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I got the following homework question:

What are the general differences between robots with Ackermann steering and standard bicycles or tricycles concerning the kinematics?

But, I don't see what differences there should be, because a car-like robot (with 2 fixed rear wheels and 2 dependent adjustable front wheels) can be seen as a tricycle-like robot (with a single adjustable front wheel in the middle).

Then, if you let the distance between the two rear wheels approach zero, you get the bicycle.

So, I can't see any difference between those three mobile robots. Is there something I am missing?

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    $\begingroup$ Not to me (you are not missing anything). I too would think the kinematics are identical. Traditionally Ackermann may have more (or less) caster and camber, but that is not a rule. If you got down to the super details, there are some differences (ask any NASCAR crew chief about tire slip data) but I don't think that would be a robotics homework question. I suspect (as I guess you do also) that the question should have been to compare differential steering to ackermann which would indeed have different kinematics. $\endgroup$ – Spiked3 Jan 9 '13 at 6:47
  • $\begingroup$ @Mark Booth because his question was almost "do I have a legit question?" And I agree he doesn't. No question, no answer :) $\endgroup$ – Spiked3 Jan 9 '13 at 14:39
  • $\begingroup$ ackerman kinematics aka the bicycle model[google.com/… $\endgroup$ – Spiked3 Jan 9 '13 at 22:50
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You're making two mistakes that I can see, both related to the idea of "shrinking" the set of front or back wheels into a single wheel.

Rather than thinking of Ackermann steering as (conceptually) a single wheel, imagine expanding the single front wheel of a tricycle into 2 wheels. At first, the tire gets wider, then splits into two tires, then they get further apart — but the axles of the two wheels remain on the same line. In other words, you end up with a "steerable front beam axle" like you'd find on a toy wagon — not an Ackermann system:

radio flyer wagon

You could think of an Ackermann system as two bicycles welded together side by side, noting that connecting the front wheels is not solved by simply forcing their steering angles to be equal. Instead, you might look at techniques like Burmester's theory to design the proper kinematic linkage between them. (In the Ackermann solution, it's a 4-bar linkage.)

For the rear wheels, you're ignoring the ability to lean. In other words, a bicycle is not simply a tricycle with zero spacing between its back wheels; leaning is an integral part of maintaining stability with only two contact points.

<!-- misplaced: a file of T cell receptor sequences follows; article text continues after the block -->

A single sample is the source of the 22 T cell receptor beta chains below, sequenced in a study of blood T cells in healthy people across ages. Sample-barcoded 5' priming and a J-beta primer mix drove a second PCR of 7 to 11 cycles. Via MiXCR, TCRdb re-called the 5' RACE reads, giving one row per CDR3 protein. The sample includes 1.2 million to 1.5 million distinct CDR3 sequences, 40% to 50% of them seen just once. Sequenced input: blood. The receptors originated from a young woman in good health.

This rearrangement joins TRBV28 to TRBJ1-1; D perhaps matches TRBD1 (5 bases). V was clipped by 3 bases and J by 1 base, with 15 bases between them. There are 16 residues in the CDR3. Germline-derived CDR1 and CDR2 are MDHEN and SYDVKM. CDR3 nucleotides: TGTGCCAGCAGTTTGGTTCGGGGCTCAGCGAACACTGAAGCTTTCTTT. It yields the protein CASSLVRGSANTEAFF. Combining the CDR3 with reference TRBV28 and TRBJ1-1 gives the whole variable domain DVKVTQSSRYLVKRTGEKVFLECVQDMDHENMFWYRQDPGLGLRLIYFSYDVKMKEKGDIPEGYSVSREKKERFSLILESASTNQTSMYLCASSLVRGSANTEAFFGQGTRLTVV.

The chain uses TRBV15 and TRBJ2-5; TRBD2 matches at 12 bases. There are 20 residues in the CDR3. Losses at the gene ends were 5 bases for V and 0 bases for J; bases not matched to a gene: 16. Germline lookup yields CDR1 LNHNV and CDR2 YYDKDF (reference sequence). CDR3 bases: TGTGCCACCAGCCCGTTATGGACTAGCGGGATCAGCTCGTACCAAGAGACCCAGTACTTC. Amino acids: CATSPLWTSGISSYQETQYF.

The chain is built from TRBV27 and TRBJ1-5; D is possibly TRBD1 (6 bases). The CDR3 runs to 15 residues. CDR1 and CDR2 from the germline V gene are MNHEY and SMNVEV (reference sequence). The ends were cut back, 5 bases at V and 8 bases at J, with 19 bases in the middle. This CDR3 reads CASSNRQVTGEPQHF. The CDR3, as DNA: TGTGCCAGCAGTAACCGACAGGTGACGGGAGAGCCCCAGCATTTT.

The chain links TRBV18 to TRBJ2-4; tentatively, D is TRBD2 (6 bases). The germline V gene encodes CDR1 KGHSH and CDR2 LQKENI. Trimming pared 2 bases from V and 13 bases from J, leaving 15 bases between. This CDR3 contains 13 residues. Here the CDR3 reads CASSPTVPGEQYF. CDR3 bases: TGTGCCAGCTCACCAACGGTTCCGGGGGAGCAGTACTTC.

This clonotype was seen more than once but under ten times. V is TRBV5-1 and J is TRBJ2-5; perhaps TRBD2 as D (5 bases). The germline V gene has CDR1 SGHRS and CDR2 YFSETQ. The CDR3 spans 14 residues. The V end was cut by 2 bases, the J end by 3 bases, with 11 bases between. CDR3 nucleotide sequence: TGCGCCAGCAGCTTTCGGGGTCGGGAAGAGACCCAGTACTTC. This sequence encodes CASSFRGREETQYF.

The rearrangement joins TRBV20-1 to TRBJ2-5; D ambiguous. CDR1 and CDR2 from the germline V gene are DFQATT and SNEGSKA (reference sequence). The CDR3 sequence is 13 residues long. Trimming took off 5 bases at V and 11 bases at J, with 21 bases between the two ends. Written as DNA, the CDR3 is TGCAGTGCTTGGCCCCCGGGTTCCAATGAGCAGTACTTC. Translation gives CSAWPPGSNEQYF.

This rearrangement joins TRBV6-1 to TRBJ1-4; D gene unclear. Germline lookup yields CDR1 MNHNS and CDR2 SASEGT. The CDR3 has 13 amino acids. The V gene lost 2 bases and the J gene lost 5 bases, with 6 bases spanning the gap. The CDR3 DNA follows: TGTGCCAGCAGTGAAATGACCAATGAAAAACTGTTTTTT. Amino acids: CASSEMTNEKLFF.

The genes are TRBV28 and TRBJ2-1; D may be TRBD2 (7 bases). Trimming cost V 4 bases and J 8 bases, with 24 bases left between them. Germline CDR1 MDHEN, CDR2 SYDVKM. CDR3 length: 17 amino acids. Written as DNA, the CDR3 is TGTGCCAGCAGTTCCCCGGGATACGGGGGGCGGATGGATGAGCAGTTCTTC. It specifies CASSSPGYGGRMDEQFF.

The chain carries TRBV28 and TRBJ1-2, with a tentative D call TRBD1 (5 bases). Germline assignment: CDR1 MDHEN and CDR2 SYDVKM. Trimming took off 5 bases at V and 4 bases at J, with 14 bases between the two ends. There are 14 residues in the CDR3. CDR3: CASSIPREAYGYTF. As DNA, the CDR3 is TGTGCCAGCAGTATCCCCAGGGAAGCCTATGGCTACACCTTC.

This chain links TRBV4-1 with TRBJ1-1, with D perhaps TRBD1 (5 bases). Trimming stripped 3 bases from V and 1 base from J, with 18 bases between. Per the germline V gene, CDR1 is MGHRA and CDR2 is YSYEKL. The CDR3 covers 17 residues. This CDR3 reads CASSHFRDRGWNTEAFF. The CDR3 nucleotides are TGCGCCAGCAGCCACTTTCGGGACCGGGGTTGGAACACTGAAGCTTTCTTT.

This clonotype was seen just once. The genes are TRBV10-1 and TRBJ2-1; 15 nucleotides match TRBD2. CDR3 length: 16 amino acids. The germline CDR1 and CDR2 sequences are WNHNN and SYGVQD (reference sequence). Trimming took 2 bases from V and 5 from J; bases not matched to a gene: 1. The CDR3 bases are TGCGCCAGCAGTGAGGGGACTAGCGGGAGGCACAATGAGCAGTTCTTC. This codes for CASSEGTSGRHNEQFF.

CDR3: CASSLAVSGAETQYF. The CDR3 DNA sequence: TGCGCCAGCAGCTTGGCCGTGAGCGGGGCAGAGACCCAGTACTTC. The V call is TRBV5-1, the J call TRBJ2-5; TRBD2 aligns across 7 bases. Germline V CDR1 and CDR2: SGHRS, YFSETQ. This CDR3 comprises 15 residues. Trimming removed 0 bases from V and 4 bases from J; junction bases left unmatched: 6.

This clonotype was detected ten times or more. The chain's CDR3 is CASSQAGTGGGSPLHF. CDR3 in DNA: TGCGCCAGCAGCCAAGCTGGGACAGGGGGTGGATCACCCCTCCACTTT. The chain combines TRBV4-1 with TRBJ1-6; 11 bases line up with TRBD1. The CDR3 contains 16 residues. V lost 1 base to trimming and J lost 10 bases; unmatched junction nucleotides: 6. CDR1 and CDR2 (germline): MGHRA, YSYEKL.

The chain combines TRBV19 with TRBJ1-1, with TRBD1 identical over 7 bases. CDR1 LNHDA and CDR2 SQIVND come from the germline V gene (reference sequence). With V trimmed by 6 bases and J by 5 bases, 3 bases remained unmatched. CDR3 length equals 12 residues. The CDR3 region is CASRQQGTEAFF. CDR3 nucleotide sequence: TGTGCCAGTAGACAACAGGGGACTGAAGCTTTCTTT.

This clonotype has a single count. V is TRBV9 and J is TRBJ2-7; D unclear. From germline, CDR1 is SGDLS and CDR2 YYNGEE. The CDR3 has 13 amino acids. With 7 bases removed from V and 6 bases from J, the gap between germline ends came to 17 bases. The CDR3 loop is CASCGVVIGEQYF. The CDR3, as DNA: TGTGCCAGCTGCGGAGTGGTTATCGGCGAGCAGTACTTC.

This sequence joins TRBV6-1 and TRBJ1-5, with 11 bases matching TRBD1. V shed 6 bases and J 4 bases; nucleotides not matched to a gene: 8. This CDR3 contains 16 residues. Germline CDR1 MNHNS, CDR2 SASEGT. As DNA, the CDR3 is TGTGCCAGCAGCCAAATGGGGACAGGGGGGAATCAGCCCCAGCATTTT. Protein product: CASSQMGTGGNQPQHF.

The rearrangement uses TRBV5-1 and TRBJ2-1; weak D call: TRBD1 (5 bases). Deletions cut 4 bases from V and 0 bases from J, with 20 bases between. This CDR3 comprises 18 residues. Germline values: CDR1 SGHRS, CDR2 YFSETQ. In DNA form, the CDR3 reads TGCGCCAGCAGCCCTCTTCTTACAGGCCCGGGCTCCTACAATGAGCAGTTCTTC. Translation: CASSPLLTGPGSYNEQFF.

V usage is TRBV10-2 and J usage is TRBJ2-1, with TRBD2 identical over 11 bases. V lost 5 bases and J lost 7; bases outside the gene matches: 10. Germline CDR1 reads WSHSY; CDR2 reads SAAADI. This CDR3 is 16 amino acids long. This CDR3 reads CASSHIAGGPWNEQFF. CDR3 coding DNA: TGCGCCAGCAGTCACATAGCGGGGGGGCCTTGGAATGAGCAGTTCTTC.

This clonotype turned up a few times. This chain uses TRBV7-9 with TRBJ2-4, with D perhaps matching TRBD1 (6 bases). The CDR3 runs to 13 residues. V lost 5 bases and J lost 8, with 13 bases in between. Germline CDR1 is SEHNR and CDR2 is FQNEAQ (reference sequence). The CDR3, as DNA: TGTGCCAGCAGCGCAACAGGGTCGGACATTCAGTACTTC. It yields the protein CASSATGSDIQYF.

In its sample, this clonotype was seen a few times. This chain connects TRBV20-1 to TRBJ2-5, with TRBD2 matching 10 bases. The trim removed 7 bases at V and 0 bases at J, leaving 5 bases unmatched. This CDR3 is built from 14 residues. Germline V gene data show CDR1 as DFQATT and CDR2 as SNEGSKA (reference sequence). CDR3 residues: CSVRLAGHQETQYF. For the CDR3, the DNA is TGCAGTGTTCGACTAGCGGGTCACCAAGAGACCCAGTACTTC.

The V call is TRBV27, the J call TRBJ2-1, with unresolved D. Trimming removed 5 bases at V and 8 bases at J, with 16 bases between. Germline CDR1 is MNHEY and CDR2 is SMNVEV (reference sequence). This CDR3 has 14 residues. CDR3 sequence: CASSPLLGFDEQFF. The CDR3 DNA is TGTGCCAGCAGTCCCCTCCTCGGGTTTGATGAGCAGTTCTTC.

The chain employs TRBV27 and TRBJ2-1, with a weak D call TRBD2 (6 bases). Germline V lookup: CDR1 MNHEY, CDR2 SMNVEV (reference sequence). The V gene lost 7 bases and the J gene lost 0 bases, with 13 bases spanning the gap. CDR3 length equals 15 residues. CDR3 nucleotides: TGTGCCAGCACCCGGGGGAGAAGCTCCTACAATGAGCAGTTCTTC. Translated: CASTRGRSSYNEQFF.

tricycle leaning bicycle leaning (shifting weight to remain stable, via "Tricycle Steering"), (leaning to turn, via The stability of the bicycle)

Leaning is more of a dynamic discussion than a kinematic one, but worth noting since it affects the tires — bicycle/motorcycle tires have a rounded cross section to accomodate that lean, while car/motor-trike tires have a flatter cross section.

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  • $\begingroup$ Thank you for your very good answer! The example with the toy wagon really helped a lot. But if you, instead of "enlarging" the front wheel, replace the front wheel with two wheels (with different angles, such that all three angles satisfy the ackerman condition) things would be different, right? In this case I would have made a "ackerman" car from a tricycle - as far as I understand. $\endgroup$ – Daniel Jour Jan 10 '13 at 6:39
  • $\begingroup$ I've updated the answer to talk about the similarity between car steering and a pair of bicycles. $\endgroup$ – Ian Jan 10 '13 at 14:49
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You are correct in that there is no Kinematic difference.

Kinematics do not consider why things happen - ie dynamic stability.

There are obvious physical differences, but when the math is worked out for kinematics, it should be the same. This of course implies a certain realistic cap on the level of kinematics. For example it has been pointed out a bicycle leans to steer, but that only occurs once a certain velocity is reached. Until then the kinematics are different. And once that velocity is reached Gyroscopic precession also becomes involved. One has to choose where reasonableness is satisfied. If you think all the physics can be modeled, I have some contacts at Yamaha motorcycle racing I'd like to introduce you to.

I found a PDF that describes the math in detail. The Kinematic math for ackerman is known as the bicycle model. Unless that's a crued joke, I would say it implies the correct answer to your question.

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  • $\begingroup$ So I could say that I could "simplify" a car (with two wheels) to describe its behaviour like the one of a tri/bicycle (in terms of kinematics). I.e. use only one angle to represent the two (different and dependend) angles? $\endgroup$ – Daniel Jour Jan 10 '13 at 6:43
  • $\begingroup$ As far as i know yes. The bicycle model is based on two wheels below the speed at which leaning becomes a factor, and assumes balanced by something unknown (is not modeled by kinematics). In racing, there is various amounts of ackerman that affect it so that one wheel may turn more than the other, but again, tire slip data and a whole lot of other more advanced factors come into play than I would expect from a robotics question. $\endgroup$ – Spiked3 Jan 10 '13 at 6:53

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